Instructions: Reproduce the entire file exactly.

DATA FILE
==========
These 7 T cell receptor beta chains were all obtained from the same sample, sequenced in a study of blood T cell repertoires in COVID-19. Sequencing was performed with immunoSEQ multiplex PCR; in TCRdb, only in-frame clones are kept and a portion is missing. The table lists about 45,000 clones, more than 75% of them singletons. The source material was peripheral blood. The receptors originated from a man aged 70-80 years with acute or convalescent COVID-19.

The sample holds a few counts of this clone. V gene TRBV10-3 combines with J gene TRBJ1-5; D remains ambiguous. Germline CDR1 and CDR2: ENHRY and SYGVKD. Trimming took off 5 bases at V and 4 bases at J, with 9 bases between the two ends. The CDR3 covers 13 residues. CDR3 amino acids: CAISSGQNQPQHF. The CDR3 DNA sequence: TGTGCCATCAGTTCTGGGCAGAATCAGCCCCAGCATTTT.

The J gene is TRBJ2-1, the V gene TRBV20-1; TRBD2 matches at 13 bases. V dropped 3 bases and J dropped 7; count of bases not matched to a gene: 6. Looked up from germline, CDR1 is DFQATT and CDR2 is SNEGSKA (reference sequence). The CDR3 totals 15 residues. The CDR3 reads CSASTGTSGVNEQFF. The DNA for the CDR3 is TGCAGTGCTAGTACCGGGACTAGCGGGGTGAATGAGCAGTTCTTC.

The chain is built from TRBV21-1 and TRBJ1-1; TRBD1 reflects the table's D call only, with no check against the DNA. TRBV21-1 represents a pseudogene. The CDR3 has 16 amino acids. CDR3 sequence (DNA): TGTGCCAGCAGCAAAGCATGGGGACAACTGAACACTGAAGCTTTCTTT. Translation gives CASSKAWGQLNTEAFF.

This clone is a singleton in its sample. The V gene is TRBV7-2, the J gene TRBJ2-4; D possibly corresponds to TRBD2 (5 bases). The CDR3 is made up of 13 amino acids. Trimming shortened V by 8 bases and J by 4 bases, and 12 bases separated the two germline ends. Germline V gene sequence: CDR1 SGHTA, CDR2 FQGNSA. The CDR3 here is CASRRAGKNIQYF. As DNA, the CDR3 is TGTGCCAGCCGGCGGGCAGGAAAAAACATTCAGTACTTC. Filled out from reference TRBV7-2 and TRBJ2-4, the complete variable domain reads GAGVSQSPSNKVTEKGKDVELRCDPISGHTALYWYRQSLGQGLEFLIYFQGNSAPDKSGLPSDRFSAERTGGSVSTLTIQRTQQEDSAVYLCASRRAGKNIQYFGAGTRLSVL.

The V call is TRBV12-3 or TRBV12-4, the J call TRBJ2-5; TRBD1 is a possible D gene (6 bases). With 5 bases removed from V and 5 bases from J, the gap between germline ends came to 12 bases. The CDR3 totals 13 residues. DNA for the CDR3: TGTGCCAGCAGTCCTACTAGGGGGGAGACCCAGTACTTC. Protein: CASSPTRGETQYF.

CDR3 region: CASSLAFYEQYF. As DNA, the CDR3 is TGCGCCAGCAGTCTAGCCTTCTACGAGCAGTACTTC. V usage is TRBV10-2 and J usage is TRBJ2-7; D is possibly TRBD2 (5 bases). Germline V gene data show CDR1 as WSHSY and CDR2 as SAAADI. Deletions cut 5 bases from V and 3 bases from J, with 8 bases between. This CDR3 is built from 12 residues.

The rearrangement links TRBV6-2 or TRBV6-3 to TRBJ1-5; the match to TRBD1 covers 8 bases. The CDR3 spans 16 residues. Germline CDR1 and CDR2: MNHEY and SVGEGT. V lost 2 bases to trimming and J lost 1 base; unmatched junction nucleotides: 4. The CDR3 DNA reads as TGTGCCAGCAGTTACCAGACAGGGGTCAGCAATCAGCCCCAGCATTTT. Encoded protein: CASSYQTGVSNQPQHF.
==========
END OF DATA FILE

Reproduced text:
These 7 T cell receptor beta chains were all obtained from the same sample, sequenced in a study of blood T cell repertoires in COVID-19. Sequencing was performed with immunoSEQ multiplex PCR; in TCRdb, only in-frame clones are kept and a portion is missing. The table lists about 45,000 clones, more than 75% of them singletons. The source material was peripheral blood. The receptors originated from a man aged 70-80 years with acute or convalescent COVID-19.

The sample holds a few counts of this clone. V gene TRBV10-3 combines with J gene TRBJ1-5; D remains ambiguous. Germline CDR1 and CDR2: ENHRY and SYGVKD. Trimming took off 5 bases at V and 4 bases at J, with 9 bases between the two ends. The CDR3 covers 13 residues. CDR3 amino acids: CAISSGQNQPQHF. The CDR3 DNA sequence: TGTGCCATCAGTTCTGGGCAGAATCAGCCCCAGCATTTT.

The J gene is TRBJ2-1, the V gene TRBV20-1; TRBD2 matches at 13 bases. V dropped 3 bases and J dropped 7; count of bases not matched to a gene: 6. Looked up from germline, CDR1 is DFQATT and CDR2 is SNEGSKA (reference sequence). The CDR3 totals 15 residues. The CDR3 reads CSASTGTSGVNEQFF. The DNA for the CDR3 is TGCAGTGCTAGTACCGGGACTAGCGGGGTGAATGAGCAGTTCTTC.

The chain is built from TRBV21-1 and TRBJ1-1; TRBD1 reflects the table's D call only, with no check against the DNA. TRBV21-1 represents a pseudogene. The CDR3 has 16 amino acids. CDR3 sequence (DNA): TGTGCCAGCAGCAAAGCATGGGGACAACTGAACACTGAAGCTTTCTTT. Translation gives CASSKAWGQLNTEAFF.

This clone is a singleton in its sample. The V gene is TRBV7-2, the J gene TRBJ2-4; D possibly corresponds to TRBD2 (5 bases). The CDR3 is made up of 13 amino acids. Trimming shortened V by 8 bases and J by 4 bases, and 12 bases separated the two germline ends. Germline V gene sequence: CDR1 SGHTA, CDR2 FQGNSA. The CDR3 here is CASRRAGKNIQYF. As DNA, the CDR3 is TGTGCCAGCCGGCGGGCAGGAAAAAACATTCAGTACTTC. Filled out from reference TRBV7-2 and TRBJ2-4, the complete variable domain reads GAGVSQSPSNKVTEKGKDVELRCDPISGHTALYWYRQSLGQGLEFLIYFQGNSAPDKSGLPSDRFSAERTGGSVSTLTIQRTQQEDSAVYLCASRRAGKNIQYFGAGTRLSVL.

The V call is TRBV12-3 or TRBV12-4, the J call TRBJ2-5; TRBD1 is a possible D gene (6 bases). With 5 bases removed from V and 5 bases from J, the gap between germline ends came to 12 bases. The CDR3 totals 13 residues. DNA for the CDR3: TGTGCCAGCAGTCCTACTAGGGGGGAGACCCAGTACTTC. Protein: CASSPTRGETQYF.

CDR3 region: CASSLAFYEQYF. As DNA, the CDR3 is TGCGCCAGCAGTCTAGCCTTCTACGAGCAGTACTTC. V usage is TRBV10-2 and J usage is TRBJ2-7; D is possibly TRBD2 (5 bases). Germline V gene data show CDR1 as WSHSY and CDR2 as SAAADI. Deletions cut 5 bases from V and 3 bases from J, with 8 bases between. This CDR3 is built from 12 residues.

The rearrangement links TRBV6-2 or TRBV6-3 to TRBJ1-5; the match to TRBD1 covers 8 bases. The CDR3 spans 16 residues. Germline CDR1 and CDR2: MNHEY and SVGEGT. V lost 2 bases to trimming and J lost 1 base; unmatched junction nucleotides: 4. The CDR3 DNA reads as TGTGCCAGCAGTTACCAGACAGGGGTCAGCAATCAGCCCCAGCATTTT. Encoded protein: CASSYQTGVSNQPQHF.